Almeda Yards Arrives
New Midtown block promises to have it all: Coffee, beer, pizza — and hammocks
Midtown has plenty of places to party, but the growing neighborhood still lacks places to relax. That's all set to change this fall thanks to the Axelrad Beer Garden. A project by local investors Monte Large, Adam Brackman and Jeff Kaplan, Axelrad will serve as a beer garden, bar and neighborhood gathering point.
When the concept was first announced two years ago, it was known as the Victory Beer Garden, but the partners chose instead to name the venture after the almost 100-year old building at the intersection of West Alabama and Almeda that anchors the property. Brackman tells CultureMap that a member of the Axelrad family contacted him when she read about the project. She expressed concern that the building might be torn down, but Brackman always had an eye on preserving it.
"There’s so much character and charm to old buildings. So much story that you just can’t replicate."
"The fact is you can’t build a building like that anymore. Back when it was built, Alabama was only a two-lane street. One of the lanes that’s there now was their front yard," Brackman says. "There’s so much character and charm to old buildings. So much story that you just can’t replicate."
When the woman made a visit to Houston, she toured the site with Brackman and Large. "She pointed to this corner and said ‘That’s where my crib was. I can remember watching the activity outside that window.’ Then we went to look on the door, and the mezuzah was still there from her grandparents . . . She became one of our investors. She’s a treasure trove of information about the history of what it was," he says.
The first floor of the Axelrad building will house the bar and provide some seating that's protected from heat and rain. Interior design and branding are being handled by Gin Braverman and Evan O'Neil with gindesignsgroup (Oxheart, Camerata, The Boulevardier). "She’s really running with a lot of this," Brackman says about Braverman. "She helped pick out all the finishes and the layout."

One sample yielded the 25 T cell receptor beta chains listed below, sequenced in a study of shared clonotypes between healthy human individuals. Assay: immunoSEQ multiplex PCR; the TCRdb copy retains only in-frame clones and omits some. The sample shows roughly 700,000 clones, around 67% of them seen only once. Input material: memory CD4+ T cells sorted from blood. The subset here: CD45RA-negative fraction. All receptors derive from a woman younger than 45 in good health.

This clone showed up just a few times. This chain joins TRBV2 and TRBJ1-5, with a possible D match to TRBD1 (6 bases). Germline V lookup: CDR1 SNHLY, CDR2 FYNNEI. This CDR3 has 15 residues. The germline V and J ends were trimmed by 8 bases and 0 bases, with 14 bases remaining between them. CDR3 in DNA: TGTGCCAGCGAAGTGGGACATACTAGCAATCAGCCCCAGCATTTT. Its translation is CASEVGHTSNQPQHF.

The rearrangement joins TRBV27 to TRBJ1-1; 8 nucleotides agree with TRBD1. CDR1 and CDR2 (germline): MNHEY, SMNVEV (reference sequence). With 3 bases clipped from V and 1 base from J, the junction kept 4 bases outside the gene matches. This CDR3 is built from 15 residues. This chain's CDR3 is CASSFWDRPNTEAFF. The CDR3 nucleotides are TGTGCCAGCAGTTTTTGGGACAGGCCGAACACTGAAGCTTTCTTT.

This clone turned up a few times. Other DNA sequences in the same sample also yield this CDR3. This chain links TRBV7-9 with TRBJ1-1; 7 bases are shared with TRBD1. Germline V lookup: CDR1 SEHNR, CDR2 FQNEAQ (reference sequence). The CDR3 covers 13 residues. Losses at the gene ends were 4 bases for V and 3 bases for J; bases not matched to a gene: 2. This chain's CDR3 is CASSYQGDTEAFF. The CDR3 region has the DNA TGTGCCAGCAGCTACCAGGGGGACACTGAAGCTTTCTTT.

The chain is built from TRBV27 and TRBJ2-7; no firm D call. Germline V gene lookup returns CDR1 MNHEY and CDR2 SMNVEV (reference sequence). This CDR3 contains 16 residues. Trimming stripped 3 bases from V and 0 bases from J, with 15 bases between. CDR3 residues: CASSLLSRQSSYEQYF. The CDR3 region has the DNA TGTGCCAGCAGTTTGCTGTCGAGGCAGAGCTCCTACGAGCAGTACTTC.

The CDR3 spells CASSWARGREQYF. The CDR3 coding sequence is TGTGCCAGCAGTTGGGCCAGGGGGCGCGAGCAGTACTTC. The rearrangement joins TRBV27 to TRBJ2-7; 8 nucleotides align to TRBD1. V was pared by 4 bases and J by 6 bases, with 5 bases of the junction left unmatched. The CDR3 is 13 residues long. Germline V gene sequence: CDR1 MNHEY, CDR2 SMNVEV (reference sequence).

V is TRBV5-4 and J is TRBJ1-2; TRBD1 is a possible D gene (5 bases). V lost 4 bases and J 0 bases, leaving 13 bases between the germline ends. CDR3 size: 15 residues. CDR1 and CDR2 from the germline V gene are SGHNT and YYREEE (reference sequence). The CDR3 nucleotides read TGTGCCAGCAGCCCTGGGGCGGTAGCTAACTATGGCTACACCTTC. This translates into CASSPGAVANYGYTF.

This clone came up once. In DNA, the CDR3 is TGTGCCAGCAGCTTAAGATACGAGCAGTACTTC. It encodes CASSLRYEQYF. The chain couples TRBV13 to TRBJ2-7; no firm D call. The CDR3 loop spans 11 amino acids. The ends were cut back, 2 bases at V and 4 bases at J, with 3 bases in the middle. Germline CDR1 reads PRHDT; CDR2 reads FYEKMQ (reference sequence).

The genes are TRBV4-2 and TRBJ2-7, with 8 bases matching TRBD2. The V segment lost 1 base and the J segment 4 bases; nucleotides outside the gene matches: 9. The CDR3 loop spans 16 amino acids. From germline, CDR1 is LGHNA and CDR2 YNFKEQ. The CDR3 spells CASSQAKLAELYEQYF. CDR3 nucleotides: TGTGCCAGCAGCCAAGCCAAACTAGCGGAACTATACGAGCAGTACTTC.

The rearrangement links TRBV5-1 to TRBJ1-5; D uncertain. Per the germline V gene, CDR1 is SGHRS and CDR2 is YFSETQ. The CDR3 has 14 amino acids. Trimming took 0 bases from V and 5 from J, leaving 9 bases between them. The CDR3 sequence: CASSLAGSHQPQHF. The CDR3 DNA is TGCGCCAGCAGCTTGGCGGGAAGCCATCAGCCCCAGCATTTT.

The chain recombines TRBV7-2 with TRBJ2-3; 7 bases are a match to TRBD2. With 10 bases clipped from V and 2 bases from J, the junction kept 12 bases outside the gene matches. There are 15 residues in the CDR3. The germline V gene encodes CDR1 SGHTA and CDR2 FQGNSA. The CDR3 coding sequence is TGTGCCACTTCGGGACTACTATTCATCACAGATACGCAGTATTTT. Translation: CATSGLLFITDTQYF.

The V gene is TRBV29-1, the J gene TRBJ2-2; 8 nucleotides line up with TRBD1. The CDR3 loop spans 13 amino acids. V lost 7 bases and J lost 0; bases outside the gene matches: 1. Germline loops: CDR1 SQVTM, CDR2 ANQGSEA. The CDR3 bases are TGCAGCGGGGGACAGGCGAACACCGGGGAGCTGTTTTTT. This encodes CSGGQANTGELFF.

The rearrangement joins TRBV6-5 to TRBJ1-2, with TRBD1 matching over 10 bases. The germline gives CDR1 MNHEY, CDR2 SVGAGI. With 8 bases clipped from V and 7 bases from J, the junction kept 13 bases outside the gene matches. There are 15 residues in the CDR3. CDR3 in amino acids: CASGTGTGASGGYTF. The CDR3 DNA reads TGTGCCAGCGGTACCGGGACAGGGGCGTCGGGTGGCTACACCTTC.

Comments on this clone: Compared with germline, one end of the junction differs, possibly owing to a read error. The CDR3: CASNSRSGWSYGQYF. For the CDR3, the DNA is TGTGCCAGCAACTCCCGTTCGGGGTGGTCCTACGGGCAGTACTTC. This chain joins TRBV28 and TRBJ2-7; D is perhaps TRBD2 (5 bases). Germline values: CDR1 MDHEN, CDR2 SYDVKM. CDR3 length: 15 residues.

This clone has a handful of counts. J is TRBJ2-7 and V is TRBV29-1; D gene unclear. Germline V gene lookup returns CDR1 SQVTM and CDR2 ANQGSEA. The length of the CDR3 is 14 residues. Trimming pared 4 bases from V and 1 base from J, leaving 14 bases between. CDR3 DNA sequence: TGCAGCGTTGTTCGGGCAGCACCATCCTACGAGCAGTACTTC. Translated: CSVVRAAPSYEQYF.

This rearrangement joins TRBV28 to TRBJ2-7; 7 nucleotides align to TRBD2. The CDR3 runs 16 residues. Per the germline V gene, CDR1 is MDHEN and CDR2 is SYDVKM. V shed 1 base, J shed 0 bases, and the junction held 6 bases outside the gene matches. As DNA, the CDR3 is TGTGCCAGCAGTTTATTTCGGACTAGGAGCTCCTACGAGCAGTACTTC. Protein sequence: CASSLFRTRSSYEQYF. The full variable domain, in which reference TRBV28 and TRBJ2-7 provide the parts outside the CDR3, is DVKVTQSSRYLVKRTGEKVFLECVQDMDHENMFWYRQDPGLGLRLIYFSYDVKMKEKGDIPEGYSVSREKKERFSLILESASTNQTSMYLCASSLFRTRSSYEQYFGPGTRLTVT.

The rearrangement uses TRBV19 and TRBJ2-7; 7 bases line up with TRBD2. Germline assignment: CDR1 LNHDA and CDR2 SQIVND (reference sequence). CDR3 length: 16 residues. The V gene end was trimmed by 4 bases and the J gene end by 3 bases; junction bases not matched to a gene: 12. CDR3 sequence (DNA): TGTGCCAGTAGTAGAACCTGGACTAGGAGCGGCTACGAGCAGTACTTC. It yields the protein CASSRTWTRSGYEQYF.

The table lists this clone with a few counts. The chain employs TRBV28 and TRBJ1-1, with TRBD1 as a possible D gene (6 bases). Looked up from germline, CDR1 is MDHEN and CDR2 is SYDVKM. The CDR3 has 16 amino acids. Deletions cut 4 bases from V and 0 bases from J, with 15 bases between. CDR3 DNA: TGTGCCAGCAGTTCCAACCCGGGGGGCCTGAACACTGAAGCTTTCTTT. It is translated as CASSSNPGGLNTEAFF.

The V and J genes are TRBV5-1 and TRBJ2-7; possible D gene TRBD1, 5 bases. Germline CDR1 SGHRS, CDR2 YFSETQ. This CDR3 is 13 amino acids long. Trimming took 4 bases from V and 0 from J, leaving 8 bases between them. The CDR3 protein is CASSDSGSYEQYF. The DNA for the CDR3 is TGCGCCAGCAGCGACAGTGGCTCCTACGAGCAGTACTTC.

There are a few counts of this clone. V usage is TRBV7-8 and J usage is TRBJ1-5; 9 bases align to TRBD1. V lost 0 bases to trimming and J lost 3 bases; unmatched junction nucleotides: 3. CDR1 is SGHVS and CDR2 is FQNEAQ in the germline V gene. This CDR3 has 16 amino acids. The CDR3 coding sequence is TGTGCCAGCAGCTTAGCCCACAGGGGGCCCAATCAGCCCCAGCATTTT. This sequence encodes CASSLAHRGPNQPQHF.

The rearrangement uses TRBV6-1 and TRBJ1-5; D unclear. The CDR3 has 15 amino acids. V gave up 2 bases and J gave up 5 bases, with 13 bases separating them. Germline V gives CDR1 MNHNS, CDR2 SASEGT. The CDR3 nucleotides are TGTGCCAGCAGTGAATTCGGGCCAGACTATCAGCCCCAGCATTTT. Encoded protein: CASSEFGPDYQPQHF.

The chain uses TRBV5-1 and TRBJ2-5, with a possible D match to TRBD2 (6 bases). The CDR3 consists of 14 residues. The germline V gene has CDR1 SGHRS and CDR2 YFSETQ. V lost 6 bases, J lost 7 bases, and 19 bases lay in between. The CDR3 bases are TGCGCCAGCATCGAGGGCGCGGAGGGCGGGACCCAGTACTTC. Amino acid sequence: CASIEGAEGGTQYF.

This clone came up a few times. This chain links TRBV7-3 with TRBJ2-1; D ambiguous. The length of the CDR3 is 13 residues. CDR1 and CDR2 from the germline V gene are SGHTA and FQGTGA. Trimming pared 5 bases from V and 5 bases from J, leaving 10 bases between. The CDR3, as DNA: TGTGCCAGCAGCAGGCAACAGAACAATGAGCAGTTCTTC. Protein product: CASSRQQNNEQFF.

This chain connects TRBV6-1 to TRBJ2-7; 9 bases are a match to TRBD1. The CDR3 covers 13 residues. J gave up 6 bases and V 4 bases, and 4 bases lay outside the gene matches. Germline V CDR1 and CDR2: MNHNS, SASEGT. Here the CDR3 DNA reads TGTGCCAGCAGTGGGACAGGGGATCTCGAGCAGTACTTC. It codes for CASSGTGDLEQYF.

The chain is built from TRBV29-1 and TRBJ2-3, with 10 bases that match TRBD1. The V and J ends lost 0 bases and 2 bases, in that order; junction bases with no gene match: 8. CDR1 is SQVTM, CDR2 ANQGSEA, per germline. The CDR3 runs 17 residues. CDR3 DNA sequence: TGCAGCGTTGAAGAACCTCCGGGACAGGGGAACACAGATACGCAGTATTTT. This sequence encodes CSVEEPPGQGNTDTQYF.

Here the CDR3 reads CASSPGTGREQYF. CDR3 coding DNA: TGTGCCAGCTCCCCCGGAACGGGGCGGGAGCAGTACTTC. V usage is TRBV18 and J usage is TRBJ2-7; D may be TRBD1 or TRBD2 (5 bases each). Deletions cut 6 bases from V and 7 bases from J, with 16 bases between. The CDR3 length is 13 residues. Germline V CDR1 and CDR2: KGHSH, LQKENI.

No plans have been decided on for the second story, but the space certainly has potential. Formerly home to apartments, Brackman thinks it could house a speakeasy style cocktail bar thanks to its various rooms that would provide for intimate seating areas.
While the interior is important, the garden will be Axelrad's signature element. At 12,000 square feet, it will feature plenty of seating, a place for outdoor games and even an area of hammocks for lounging. Large says he took that idea from a similar setup at the El Cosmico campground in Marfa. "The whole vibe that we’re going for is relaxing, kind of a respite from the busyness, a place to hang out and have a good time. Hammocks we thought were a good addition to that," Large explains.
Designed by landscape architect Jenny Janis, the garden area will feature a mix of indigenous plants as well as a water feature. A series of canopies will provide shade, and video artists will be able to display their work on the building via a projector.
"While we invite the beer connoisseurs, it’s about the setting as much as the beer."
Turning to the food and beverage side, Axelrad will offer 25 taps that mix local favorites with national craft options, as well as a selection of bottles and cans, but Large sees Axelrad as different from beer bars with larger selections and an enthusiast focus.
"We don’t necessarily want to compete with other beer bars," Large says. "We are very serious about the beer. The environment though and the setting and this being a neighborhood spot is very important to us, too. While we invite the beer connoisseurs, it’s about the setting as much as the beer."
Axelrad will feature food from neighboring restaurant Luigi's Pizzeria or trucks parked onsite. Patrons will be able to order a pizza from Luigi's to eat in the beer garden or take a beer from the bar to Luigi's. It's a highly symbiotic relationship that Brackman is particularly excited about.
"I do think that our concept and synergy could increase their sales by 20 percent. They’re willing to stay open later, until two or three. They couldn’t be more excited," he says. "They already serve pizza and wings. We’ve loosely talked about custom pizza flavors. They’re flexible. We’ll do whatever we can to help their business."
That relationship also extends to Retrospect Coffee, which should also open this fall on the same block at the corner of La Branch and Alabama. Brackman says they've dubbed the block "Almeda Yards" and are planning day-long festivals, similar to the way the businesses Mid Main work together on joint events.
Taken together, all of the components represent an ambitious plan for a part of Midtown that's still ripe for development. The project has a lot of moving pieces that all need to come together, but, given the partners success with companies like New Living and endeavors like the Houston Needs a Swimming Hole campaign, it's difficult to bet against them.